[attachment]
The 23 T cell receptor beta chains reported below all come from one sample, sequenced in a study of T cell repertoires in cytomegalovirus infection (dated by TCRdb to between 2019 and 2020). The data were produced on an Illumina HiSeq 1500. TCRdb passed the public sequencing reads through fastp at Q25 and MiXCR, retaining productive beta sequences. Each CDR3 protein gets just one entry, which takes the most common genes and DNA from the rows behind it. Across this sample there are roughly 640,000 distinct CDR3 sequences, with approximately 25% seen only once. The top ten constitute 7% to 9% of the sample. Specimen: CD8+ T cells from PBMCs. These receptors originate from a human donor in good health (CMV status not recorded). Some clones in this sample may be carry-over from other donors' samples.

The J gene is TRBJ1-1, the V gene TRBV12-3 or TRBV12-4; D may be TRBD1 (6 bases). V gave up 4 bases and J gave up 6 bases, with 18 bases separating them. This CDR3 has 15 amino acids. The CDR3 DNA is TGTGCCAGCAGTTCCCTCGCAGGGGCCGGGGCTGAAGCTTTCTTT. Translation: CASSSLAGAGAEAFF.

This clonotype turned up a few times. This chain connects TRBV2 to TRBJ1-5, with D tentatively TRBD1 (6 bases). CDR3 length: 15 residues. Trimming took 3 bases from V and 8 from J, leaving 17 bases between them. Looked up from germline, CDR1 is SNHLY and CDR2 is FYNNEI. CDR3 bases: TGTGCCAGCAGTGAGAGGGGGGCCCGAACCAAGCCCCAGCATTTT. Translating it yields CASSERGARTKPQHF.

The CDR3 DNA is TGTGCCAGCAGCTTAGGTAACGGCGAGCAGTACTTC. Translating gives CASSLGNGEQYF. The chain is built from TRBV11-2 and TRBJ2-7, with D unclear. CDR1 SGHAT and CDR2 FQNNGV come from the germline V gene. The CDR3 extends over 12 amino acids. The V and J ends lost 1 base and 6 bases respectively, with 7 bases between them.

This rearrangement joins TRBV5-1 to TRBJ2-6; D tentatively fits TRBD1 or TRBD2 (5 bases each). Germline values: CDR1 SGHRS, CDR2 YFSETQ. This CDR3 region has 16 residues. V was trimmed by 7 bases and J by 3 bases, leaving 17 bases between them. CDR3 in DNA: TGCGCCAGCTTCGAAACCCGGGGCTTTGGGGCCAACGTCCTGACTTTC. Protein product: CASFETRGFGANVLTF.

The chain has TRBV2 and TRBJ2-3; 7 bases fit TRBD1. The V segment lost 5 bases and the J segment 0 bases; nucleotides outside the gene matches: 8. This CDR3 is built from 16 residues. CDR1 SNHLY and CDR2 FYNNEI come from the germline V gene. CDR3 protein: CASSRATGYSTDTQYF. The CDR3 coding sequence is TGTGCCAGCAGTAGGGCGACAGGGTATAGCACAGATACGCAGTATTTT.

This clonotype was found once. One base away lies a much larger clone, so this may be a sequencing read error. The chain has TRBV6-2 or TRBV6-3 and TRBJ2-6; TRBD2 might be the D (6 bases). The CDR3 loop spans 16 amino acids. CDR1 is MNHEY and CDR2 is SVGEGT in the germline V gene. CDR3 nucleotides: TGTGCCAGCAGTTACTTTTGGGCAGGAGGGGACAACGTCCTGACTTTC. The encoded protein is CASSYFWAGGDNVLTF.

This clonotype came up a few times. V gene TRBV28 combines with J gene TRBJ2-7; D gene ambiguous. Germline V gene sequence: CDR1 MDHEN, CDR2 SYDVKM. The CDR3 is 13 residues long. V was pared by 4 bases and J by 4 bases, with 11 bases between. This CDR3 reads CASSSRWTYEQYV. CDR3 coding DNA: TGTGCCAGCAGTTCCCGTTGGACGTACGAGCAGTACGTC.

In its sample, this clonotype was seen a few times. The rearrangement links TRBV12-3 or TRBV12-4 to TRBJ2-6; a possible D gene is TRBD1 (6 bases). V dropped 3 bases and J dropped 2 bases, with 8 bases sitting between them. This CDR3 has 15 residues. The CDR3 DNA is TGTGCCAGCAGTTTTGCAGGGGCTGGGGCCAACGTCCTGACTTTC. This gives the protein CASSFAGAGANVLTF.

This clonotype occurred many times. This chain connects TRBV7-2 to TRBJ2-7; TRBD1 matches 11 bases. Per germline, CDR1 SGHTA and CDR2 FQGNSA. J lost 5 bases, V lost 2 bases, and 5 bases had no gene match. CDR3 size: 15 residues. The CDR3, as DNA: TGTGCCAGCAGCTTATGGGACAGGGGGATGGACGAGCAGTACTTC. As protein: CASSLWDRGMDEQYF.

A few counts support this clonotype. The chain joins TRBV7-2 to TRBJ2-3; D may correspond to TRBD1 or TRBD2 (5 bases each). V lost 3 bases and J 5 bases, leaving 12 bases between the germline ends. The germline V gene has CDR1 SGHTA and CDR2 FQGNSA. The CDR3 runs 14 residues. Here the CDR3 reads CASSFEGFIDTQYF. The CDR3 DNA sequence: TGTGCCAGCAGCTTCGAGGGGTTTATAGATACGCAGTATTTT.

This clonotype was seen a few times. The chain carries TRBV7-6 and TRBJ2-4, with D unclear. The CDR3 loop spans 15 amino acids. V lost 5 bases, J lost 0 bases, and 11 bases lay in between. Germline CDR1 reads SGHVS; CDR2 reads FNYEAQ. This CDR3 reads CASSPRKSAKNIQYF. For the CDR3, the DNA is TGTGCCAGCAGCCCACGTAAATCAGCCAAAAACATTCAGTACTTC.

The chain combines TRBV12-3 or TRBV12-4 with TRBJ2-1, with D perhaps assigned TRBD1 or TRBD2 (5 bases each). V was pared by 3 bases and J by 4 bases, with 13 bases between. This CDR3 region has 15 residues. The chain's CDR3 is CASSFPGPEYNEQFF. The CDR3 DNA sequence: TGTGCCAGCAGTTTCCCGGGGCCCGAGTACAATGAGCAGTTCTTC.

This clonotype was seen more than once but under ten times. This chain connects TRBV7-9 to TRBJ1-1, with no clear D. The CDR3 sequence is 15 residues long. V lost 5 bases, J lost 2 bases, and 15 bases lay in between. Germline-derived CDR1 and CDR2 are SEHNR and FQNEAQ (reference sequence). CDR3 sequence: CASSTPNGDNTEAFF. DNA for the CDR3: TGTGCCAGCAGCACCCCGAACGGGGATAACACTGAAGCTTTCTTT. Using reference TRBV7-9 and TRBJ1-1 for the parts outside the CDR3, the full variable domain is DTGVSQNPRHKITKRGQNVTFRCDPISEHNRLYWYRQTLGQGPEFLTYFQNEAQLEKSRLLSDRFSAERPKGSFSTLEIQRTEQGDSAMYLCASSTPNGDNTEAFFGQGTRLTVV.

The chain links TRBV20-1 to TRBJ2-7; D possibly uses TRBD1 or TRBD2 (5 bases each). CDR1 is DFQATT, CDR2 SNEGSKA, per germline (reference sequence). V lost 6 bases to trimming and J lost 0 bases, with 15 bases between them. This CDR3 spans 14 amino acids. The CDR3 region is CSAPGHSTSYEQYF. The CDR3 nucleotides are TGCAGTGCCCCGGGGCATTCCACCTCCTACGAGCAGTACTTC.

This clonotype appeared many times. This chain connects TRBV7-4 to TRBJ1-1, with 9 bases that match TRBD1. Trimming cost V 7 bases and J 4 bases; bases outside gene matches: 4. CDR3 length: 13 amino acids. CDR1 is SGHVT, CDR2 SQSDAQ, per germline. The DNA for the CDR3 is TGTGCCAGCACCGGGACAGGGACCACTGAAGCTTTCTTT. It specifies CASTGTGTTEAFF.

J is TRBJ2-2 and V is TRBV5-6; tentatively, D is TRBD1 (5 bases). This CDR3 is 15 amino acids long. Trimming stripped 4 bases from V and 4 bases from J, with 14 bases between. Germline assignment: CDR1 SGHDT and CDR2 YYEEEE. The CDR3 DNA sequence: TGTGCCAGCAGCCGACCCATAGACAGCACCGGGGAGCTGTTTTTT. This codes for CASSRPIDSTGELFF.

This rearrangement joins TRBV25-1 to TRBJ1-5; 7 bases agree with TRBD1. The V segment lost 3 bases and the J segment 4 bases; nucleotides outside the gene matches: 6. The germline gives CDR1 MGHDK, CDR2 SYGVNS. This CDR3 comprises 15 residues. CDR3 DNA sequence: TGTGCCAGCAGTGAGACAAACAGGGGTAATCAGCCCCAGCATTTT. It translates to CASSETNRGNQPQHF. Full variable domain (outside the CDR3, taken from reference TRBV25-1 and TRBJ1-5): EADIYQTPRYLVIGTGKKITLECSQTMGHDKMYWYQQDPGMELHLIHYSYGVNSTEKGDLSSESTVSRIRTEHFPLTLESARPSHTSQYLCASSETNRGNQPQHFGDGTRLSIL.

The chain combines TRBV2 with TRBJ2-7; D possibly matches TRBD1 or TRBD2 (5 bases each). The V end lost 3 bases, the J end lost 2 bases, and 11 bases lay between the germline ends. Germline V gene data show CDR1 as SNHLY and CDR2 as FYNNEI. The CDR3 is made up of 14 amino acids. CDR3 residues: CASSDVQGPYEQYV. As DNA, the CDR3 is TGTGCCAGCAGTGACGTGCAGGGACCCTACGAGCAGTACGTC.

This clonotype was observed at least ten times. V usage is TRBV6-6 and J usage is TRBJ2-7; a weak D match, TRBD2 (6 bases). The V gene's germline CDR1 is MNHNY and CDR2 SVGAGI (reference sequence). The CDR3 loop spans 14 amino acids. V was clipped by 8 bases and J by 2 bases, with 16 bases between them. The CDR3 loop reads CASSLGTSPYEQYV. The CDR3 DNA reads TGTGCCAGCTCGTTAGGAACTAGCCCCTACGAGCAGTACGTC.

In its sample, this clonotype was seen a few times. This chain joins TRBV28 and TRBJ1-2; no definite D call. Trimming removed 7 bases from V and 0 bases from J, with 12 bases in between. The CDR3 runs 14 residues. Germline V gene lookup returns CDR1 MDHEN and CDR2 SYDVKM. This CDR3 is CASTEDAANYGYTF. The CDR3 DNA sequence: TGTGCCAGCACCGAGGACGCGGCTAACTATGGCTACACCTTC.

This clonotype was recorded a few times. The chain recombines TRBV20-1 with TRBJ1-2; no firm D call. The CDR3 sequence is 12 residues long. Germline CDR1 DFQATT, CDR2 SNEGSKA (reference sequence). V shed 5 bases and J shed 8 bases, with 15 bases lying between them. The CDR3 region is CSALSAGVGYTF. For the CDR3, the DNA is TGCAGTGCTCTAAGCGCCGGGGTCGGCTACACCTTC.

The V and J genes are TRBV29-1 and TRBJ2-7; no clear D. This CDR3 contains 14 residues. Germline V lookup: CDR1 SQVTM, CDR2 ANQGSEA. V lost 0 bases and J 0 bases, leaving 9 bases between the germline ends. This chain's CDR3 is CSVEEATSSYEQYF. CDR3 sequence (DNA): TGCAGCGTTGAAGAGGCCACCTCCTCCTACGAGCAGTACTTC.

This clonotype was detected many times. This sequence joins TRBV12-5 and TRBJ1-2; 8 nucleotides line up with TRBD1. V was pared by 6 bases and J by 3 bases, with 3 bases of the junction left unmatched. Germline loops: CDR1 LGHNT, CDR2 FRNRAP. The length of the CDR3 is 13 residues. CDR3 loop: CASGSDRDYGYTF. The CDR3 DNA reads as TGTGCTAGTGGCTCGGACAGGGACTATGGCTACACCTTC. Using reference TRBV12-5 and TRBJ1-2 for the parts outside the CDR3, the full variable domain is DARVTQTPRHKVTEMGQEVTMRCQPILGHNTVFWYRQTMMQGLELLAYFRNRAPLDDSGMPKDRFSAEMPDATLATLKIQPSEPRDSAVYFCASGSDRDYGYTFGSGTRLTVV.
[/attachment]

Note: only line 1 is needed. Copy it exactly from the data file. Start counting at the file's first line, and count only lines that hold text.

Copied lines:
The 23 T cell receptor beta chains reported below all come from one sample, sequenced in a study of T cell repertoires in cytomegalovirus infection (dated by TCRdb to between 2019 and 2020). The data were produced on an Illumina HiSeq 1500. TCRdb passed the public sequencing reads through fastp at Q25 and MiXCR, retaining productive beta sequences. Each CDR3 protein gets just one entry, which takes the most common genes and DNA from the rows behind it. Across this sample there are roughly 640,000 distinct CDR3 sequences, with approximately 25% seen only once. The top ten constitute 7% to 9% of the sample. Specimen: CD8+ T cells from PBMCs. These receptors originate from a human donor in good health (CMV status not recorded). Some clones in this sample may be carry-over from other donors' samples.